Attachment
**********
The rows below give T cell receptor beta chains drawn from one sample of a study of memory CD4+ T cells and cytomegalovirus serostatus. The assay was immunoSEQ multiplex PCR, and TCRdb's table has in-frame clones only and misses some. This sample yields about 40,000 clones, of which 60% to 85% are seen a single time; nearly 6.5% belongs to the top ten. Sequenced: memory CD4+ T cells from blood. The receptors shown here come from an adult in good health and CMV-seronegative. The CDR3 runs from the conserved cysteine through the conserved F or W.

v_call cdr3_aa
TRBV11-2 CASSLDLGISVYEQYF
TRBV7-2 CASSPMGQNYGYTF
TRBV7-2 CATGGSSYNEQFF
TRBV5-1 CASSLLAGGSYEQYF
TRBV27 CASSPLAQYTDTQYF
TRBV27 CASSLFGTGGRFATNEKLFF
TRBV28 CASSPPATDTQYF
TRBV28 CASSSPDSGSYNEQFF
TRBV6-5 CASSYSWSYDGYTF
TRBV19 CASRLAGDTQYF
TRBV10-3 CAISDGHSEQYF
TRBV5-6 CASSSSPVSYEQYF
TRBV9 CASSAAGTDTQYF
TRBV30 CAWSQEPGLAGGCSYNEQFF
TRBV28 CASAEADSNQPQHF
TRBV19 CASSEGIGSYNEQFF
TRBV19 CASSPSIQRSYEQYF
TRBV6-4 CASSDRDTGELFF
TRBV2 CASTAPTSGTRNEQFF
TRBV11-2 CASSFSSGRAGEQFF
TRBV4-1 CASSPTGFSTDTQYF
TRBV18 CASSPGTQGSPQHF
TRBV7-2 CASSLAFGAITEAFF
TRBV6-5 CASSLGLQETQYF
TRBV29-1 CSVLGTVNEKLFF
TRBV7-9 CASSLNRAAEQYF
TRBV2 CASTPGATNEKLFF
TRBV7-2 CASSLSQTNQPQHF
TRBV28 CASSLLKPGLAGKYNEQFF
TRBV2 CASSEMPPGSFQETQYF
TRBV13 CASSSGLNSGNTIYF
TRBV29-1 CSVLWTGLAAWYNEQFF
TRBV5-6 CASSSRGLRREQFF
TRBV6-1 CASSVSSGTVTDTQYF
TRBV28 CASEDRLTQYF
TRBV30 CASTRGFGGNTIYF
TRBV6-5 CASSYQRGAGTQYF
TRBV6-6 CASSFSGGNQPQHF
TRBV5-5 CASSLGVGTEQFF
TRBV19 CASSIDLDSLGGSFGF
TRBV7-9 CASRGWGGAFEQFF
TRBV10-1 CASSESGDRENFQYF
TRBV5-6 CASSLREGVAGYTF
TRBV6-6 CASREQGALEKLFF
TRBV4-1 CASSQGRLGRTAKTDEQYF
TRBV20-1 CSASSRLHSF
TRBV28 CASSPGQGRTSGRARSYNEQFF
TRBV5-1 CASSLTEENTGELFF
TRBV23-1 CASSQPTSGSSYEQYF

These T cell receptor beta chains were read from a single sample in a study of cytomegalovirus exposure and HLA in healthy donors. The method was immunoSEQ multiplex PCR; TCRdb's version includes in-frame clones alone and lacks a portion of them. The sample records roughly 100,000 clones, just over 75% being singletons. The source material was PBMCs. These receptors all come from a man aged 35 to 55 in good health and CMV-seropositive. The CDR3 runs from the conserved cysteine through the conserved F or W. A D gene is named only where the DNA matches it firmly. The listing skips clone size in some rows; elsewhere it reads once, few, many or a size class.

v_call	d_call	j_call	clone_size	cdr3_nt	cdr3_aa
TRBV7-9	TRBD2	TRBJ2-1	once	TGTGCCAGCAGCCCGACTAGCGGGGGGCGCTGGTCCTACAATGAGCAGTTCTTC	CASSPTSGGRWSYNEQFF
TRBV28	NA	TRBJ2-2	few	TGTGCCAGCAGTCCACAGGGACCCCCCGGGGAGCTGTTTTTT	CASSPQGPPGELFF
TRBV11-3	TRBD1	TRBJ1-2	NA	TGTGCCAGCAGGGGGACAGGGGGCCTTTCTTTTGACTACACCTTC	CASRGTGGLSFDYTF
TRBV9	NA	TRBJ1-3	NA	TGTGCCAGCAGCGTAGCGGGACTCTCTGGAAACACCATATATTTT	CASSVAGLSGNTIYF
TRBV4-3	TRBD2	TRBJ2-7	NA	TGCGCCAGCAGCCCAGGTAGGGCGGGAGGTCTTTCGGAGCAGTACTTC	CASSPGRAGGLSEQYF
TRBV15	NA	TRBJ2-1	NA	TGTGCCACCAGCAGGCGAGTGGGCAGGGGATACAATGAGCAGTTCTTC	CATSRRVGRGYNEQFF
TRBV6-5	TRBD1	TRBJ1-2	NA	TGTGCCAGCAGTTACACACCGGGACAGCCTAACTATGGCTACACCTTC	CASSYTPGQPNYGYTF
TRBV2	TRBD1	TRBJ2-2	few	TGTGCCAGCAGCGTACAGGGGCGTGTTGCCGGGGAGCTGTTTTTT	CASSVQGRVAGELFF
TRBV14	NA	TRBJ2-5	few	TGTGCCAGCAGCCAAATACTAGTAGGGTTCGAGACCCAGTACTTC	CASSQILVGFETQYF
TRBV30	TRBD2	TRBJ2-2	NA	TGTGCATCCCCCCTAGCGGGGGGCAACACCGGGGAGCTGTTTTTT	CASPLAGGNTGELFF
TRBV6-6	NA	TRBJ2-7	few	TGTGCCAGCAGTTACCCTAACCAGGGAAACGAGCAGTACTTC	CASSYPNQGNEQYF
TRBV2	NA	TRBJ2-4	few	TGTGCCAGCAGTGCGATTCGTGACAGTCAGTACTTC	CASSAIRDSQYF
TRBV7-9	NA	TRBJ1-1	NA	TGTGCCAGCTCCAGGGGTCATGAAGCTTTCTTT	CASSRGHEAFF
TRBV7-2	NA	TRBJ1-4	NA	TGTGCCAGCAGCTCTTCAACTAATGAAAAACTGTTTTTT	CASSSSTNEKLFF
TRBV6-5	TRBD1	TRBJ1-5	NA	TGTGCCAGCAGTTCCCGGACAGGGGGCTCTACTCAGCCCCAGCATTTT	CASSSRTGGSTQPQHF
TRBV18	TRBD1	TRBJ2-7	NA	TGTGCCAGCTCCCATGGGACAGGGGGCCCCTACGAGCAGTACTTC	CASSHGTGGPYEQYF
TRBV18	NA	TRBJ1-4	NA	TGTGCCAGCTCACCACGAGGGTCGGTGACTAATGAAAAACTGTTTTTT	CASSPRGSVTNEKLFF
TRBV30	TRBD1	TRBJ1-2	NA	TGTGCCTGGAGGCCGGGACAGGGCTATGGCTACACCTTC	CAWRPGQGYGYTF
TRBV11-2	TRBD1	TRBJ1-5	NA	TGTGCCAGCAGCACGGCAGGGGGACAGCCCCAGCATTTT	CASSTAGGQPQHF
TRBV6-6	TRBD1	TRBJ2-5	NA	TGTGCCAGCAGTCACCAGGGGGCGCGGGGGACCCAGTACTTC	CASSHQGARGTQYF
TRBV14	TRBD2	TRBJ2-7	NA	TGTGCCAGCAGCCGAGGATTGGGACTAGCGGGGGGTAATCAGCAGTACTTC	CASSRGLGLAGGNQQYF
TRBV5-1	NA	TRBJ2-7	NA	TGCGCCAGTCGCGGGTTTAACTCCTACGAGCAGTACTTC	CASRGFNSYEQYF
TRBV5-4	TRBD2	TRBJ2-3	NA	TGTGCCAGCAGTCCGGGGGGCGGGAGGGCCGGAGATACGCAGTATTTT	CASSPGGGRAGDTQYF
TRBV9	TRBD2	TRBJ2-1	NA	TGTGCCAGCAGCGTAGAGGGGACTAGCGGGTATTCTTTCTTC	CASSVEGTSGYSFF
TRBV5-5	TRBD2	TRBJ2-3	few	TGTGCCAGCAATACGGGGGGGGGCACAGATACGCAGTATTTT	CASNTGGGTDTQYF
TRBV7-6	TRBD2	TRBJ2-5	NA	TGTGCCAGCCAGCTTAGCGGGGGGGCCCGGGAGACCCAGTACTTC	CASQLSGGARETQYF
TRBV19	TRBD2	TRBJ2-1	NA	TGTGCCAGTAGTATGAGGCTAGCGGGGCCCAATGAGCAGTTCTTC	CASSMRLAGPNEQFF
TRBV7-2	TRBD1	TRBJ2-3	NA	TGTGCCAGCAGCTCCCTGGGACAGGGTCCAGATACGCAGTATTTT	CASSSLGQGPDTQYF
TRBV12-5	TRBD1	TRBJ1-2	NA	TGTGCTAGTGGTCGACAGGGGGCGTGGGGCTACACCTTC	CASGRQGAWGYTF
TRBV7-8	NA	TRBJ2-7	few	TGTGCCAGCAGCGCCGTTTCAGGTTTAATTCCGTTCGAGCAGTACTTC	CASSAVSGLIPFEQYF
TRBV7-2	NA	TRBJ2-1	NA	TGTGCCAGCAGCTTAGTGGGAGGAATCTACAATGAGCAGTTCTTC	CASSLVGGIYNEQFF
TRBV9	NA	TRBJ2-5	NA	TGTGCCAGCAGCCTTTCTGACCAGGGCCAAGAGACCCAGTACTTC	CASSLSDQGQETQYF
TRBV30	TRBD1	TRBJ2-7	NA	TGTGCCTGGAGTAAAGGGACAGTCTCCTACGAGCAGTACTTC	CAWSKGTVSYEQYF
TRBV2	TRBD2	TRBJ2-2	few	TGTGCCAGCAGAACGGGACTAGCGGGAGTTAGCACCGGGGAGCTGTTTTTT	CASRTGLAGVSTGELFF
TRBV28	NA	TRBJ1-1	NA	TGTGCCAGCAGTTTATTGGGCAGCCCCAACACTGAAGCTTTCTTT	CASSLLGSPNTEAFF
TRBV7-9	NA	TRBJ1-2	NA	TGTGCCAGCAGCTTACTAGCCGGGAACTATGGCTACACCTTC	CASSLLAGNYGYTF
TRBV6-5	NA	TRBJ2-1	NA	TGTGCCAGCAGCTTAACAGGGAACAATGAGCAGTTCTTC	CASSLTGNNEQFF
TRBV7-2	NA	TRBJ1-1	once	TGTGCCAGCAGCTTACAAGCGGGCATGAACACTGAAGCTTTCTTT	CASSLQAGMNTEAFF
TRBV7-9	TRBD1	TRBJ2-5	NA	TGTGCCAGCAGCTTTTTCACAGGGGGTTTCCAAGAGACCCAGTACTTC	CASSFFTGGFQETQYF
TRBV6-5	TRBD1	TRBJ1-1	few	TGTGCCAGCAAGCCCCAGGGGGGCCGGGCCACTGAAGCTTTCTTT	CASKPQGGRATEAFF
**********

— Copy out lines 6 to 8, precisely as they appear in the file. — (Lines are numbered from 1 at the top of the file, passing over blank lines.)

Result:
TRBV5-1 CASSLLAGGSYEQYF
TRBV27 CASSPLAQYTDTQYF
TRBV27 CASSLFGTGGRFATNEKLFF